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Norman Jay Rambo (November 13, 1941 – March 21, 1994), professionally known as Dack Rambo, was an American actor, most notable for appearing as Walter Brennan's grandson Jeff in the series The Guns of Will Sonnett, as Steve Jacobi in the soap opera All My Children, as cousin Jack Ewing on Dallas, and as Grant Harrison on the soap opera Another World.

Dack Rambo
Dack Rambo.JPG
Dack Rambo in Dirty Sally (1974)
Norman Jay Rambo

(1941-11-13)November 13, 1941
DiedMarch 21, 1994(1994-03-21) (aged 52)
Resting placeNorth Kern Cemetery
Other namesDack Rambeau
Norman "Dack" Rambo
Norman Rambo
Years active1962–1991, 1993

Early lifeEdit

Norman Jay Rambo (aka Dack Rambo) was born in Earlimart, California to William Lester (1904–1985) and Beatrice A. Rambo (nėe Rossi 1910–2002). Dack was a middle child in a family of four. Siblings: William Donald Rambo (1933–2011); identical twin Orman Ray “Dirk” Rambo (1941-1967); and sister Beverly Jean Rambo (b. 1944). Beatrice Rambo outlived two of her three sons.[1][2]


After moving to Los Angeles in the 1960s, the 20-year-old twins were discovered by actress Loretta Young in 1962 and cast in her CBS series The New Loretta Young Show.[3] On February 5, 1967, Dirk Rambo was killed in a road accident at the age of 25.[4]

Later that same year, Dack Rambo landed the role of Jeff Sonnett on The Guns of Will Sonnett and co-starred in the short-lived Gunsmoke spin-off Dirty Sally, with Jeanette Nolan. During the 1970s and 1980s, he made guest appearances on Marcus Welby, M.D., House Calls, Wonder Woman, Charlie's Angels, Fantasy Island, The Love Boat, Hotel and Murder, She Wrote. He played Steve Jacobi on All My Children in the early 1980s. He also acted the lead role in Sword of Justice, which lasted for 10 installments in 1978-79. Rambo may be best remembered on television for playing Jack Ewing in 51 episodes of the soap opera Dallas from 1985 to 1987. Rambo also played Wesley Harper on the 1984 short-lived TV series soap opera Paper Dolls.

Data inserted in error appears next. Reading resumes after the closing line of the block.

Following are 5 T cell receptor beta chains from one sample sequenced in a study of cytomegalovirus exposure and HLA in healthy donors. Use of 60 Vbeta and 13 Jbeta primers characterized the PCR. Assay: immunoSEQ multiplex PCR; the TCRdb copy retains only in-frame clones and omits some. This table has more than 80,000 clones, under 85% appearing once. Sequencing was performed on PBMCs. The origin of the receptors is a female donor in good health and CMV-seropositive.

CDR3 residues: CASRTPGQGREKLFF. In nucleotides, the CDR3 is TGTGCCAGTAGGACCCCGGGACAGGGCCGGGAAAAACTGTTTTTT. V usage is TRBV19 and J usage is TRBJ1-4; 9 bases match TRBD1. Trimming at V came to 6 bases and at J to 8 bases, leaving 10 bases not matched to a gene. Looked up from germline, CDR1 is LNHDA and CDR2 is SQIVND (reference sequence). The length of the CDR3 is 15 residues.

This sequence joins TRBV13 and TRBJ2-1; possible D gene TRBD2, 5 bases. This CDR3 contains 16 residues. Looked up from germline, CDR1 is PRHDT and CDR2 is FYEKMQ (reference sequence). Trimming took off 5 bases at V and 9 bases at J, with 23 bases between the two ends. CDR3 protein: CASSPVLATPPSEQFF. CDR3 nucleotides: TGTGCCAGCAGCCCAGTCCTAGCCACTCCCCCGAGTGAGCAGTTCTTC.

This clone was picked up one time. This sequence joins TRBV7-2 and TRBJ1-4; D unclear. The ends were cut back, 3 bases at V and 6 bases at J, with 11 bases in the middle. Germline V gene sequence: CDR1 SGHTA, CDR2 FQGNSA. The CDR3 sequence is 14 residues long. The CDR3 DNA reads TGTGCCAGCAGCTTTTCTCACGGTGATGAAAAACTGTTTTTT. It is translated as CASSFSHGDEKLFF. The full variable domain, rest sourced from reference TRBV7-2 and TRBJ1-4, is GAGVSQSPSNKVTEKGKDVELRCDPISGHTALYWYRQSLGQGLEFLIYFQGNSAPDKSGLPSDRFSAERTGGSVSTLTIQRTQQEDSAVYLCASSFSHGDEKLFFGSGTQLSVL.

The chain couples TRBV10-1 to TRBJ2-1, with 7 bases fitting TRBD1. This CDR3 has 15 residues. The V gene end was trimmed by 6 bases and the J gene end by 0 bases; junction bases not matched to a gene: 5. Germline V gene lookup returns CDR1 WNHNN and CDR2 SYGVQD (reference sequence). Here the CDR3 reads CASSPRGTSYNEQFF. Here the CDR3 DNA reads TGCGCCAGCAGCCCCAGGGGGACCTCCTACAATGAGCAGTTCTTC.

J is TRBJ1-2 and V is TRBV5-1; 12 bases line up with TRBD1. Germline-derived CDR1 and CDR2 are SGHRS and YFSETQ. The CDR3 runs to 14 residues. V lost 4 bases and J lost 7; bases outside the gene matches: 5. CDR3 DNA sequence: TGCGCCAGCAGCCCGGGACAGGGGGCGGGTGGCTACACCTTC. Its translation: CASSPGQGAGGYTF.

While working on Another World, Rambo learned that he was infected with HIV in August 1991. He quit the series shortly thereafter and retired from acting. Rambo then made his HIV infection and his bisexuality public, revealing that he had been in a lot of relationships with both men and women since his 20s.[3]


Dack Rambo died on March 21, 1994 at the age of 52 of complications from AIDS.[5]


Year Title Role Notes
1962–1963 The New Loretta Young Show Peter Massey 26 episodes
1965 Never Too Young Tim 16 episodes
1967 The Iron Horse Lieutenant Shelby Episode: "Sister Death"
Credited as Norman Rambo
1967–1969 The Guns of Will Sonnett Jeff Sonnett 50 episodes
1970 Which Way to the Front? Terry Love
1970–1971 Gunsmoke Cyrus Pike 3 episodes
1971 The Man and the City Holland Jr. Episode: "Disaster on Turner Street"
1971 Cannon Bryan Gibson Episode: "Stone, Cold Dead"
1973 Owen Marshall, Counselor at Law Don Episode: "Sweet Harvest"
1974 Dirty Sally Cyrus Pike 13 episodes
1974 Nightmare Honeymoon David Webb
1974 Hit Lady Doug Reynolds TV movie
1975 Marcus Welby, M.D. Episodes: "Dark Fury" (Parts 1 & 2)
1975 The Rookies Tommy Locke Episode: "Angel"
1977 Good Against Evil Andy Stuart TV movie
1977 Wonder Woman Andros Episodes: " Mind Stealers from Outer Space" (Parts 1 & 2)
1977 Tabitha Ted Episode: "Tabitha's Triangle"
1978 A Double Life Jack Cole TV movie
1978–1979 Sword of Justice Jack Cole 10 episodes
1978–1986 Fantasy Island Captain Timothy Black / Carl Wagner / Mike O'Brien / Captain Rawlins / Prince Peter d'Anatoli 6 episodes
1979–1986 The Love Boat Boyd Hughes / Alan Marciano / Peter Welch 3 episodes
1980 Waikiki Ronnie Television movie
1980 Charlie's Angels Steve Episode: "Angel in Hiding"
1981 House Calls Episode: "All About Adam"
1981 Rich and Famous Kent Uncredited
1982–1983 All My Children Steve Jacobi 7 episodes
1983–1987 Hotel Various 3 episodes
1984 The Mississippi Episode: "Wheels of Justice"
1984 No Man's Land Connell TV movie
1984 Paper Dolls Wesley Harper 13 episodes
1984–1990 Murder, She Wrote Various 3 episodes
1985–1987 Dallas Jack Ewing 51 episodes
1987 Shades of Love: Lilac Dream Matt Direct-to-video release
1988 Lonely Knights Brad Moore TV movie
1988 Hunter Deputy D.A. Jason Leffler Episode: "Presumed Guilty"
1989 The Spring Andy
1989 Highway to Heaven Larry Nichols Episode: "The Source"
1990 Murder, She Wrote Arnold Alternative title: "Fixer Upper"
1990 Ultra Warrior Kenner Alternative title: Welcome to Oblivion
1990 River of Diamonds John Tregard
1990–1991 Another World Grant Harrison 14 episodes, (final appearance)


  1. ^ According to California Birth Index, 1905-1995 at
  2. ^ Profile,; accessed May 16, 2016.
  3. ^ a b Lipton, Michael A. (1992-05-11). "Dack Rambo's Brave New World". People. 37 (18).
  4. ^ "Dack Rambo dead". Variety. March 22, 1994. Retrieved October 17, 2007.
  5. ^ "A Bold Last Act". People. 41 (12). April 4, 1994.

External linksEdit